So, finally, you have zeroed in on you allocation to equity and debt funds. The next is the big task of identifying the specific funds to buy. With over 40 AMCs and hundreds of schemes, plans and options on offer, you have a tough choice to make. What are the factors to consider before investing in mutual funds? Is there is a specific metrics of parameters to be considered? What are the things to consider before investing in mutual funds? This is a mix of quantitative and qualitative factors. Here we look at 6 important points for investing in mutual funds. Here is the framework..
Does the fund fit into my investment objective?
This is the most critical factor to consider. The fund that you select must fit into your overall investment objective. Are you trying to adopt a conservative or aggressive approach to investing? What are the objectives of the fund and has it been consistent in sticking to these objectives. For example, if you are invested in a debt fund for stability and income stream, then there is no point in buying a debt fund that adopts a more dynamic approach to rates management. Similarly, if you are looking at equity performance at par with the index then you are better off with index funds. Why take the risk of equities and the higher expense ratios of diversified equity funds?
How has the fund performed in risk-adjusted terms?
We all know that the past is not an index of the future but when it comes to mutual funds consistency of past performance matters a lot. 15% return with low volatility is more preferable and attractive compared to 17% returns with high volatility. You need funds that outperform the index funds over a longer period of time otherwise you are better off staying invested in passive funds like index funds and ETFs. More importantly, also look at returns in risk adjusted terms. That is where the Sharpe and Treynor ratio come in. 16% return with acceptable risk is better than 19% return with high risk.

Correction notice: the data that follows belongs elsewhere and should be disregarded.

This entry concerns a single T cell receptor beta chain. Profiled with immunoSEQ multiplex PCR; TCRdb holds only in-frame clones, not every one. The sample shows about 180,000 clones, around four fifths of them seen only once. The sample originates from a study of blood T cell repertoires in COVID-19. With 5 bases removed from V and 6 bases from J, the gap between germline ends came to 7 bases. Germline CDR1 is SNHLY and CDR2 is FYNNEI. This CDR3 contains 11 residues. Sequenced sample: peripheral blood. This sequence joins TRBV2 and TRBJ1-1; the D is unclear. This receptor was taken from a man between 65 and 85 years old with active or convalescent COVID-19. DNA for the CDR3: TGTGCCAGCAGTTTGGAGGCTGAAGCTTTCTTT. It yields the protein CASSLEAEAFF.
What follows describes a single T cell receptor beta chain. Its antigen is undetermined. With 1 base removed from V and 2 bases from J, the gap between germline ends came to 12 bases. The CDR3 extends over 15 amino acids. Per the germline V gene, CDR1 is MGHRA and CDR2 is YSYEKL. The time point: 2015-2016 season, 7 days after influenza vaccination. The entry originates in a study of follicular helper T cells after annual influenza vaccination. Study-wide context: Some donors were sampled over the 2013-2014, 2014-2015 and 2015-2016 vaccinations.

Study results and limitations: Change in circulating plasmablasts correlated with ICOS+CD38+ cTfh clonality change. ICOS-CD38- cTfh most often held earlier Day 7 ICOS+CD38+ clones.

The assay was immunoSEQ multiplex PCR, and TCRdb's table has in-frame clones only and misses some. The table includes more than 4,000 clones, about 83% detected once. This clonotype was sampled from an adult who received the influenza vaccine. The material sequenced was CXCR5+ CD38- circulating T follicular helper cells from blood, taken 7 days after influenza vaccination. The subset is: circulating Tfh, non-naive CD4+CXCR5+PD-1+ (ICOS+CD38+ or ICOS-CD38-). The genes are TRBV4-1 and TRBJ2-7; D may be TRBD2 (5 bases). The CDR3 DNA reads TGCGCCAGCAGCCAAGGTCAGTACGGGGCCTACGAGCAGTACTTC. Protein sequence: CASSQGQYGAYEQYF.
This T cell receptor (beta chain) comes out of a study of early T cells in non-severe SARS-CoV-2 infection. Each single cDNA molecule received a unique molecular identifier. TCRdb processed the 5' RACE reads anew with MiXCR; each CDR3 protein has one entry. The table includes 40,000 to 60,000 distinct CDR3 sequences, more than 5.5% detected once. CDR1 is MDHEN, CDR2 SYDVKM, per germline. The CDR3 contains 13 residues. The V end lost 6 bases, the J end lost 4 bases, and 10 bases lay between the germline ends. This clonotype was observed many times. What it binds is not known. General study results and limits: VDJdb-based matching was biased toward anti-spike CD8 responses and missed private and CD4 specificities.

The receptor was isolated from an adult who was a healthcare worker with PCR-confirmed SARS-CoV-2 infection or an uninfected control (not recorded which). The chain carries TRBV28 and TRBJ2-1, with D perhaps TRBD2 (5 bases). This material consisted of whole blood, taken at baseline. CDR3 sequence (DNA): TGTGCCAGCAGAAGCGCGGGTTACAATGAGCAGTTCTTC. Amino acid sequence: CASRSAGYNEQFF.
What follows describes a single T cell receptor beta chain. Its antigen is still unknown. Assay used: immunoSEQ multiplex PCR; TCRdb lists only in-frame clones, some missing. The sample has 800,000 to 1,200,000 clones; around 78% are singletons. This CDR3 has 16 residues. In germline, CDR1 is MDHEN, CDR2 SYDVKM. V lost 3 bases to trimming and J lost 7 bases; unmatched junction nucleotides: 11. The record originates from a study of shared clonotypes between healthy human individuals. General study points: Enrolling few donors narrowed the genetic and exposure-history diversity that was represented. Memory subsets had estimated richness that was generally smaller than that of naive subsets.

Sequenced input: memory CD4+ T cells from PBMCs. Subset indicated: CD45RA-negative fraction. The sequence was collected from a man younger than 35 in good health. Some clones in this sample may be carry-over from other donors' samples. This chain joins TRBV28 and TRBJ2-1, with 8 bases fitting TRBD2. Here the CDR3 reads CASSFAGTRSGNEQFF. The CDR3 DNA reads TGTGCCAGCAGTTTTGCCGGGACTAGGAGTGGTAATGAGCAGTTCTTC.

Experience and longevity of the fund management team
You may wonder as to why longevity of the fund management team matters? The answer is that it brings about consistency in investment strategy and a better sync between the dealers, traders, researchers, the CIO and the CEO. Typically, fund managers stay on in a fund if they are happy and if the fund is performing well. Otherwise, fund managers keep looking for alternate opportunities. You will find that funds that perform better over a longer time period are the funds that have had stable fund management teams. This ensures continuity of fund decision making.
How much is the fund loading on to you
There are some costs that are billed directly to you and there are other costs that are billed to your NAV in the form of expense ratio. In the past there were entry loads, which are not applicable any longer. But exit loads are still charged to you at the time of exit if you exit a fund before the stipulated period. Then there are costs like transaction costs for the fund, operational costs, administrative costs, marketing costs etc which tend to get debited to the NAV of the fund. Fund managements are required to explicitly disclose the expense ratio and the break-down in a transparent manner. Equity funds have an expense ratio of 1.5-2% while index funds have much lower expense ratios. Compare the returns of the fund vis-à-vis the expense ratios.
What are the exit loads and the tax implications?
These are broadly applicable to all the funds you choose but it important to understand the implications of these. For example, if you sell equity funds before a period of 1 year they attract STCG tax at 15% while debt funds sold before 3 years will attract STCG tax of 30% (peak rate). Similarly, equity funds LTCG gains were tax-free but from April 01st 2018 any gains in excess of Rs.1 lakh will be taxed at a flat rate of 10% without the benefit of indexation. Also look at the exit loads applicable which may range from 0.5% for larger funds to 1% for smaller funds. They make a difference to your return on investment.
Has the fund been ahead of the investment curve?
This is a qualitative judgement but you need to do this analysis before investing in a fund. Has the equity fund manager managed to move into winners early and move out of losers early? Your fund manager may not catch every trend in the market but as long as he catches the key trends it is good. In case of a debt fund, has your fund manager been able to tweak the maturity of the portfolio based on interest rate expectations. In case of hybrid funds, has your fund manager handled the mix of equity and debt smartly? The bottom-line is that the fund management should be ahead of the curve; that is what differentiates a good fund manager from an average fund manager.
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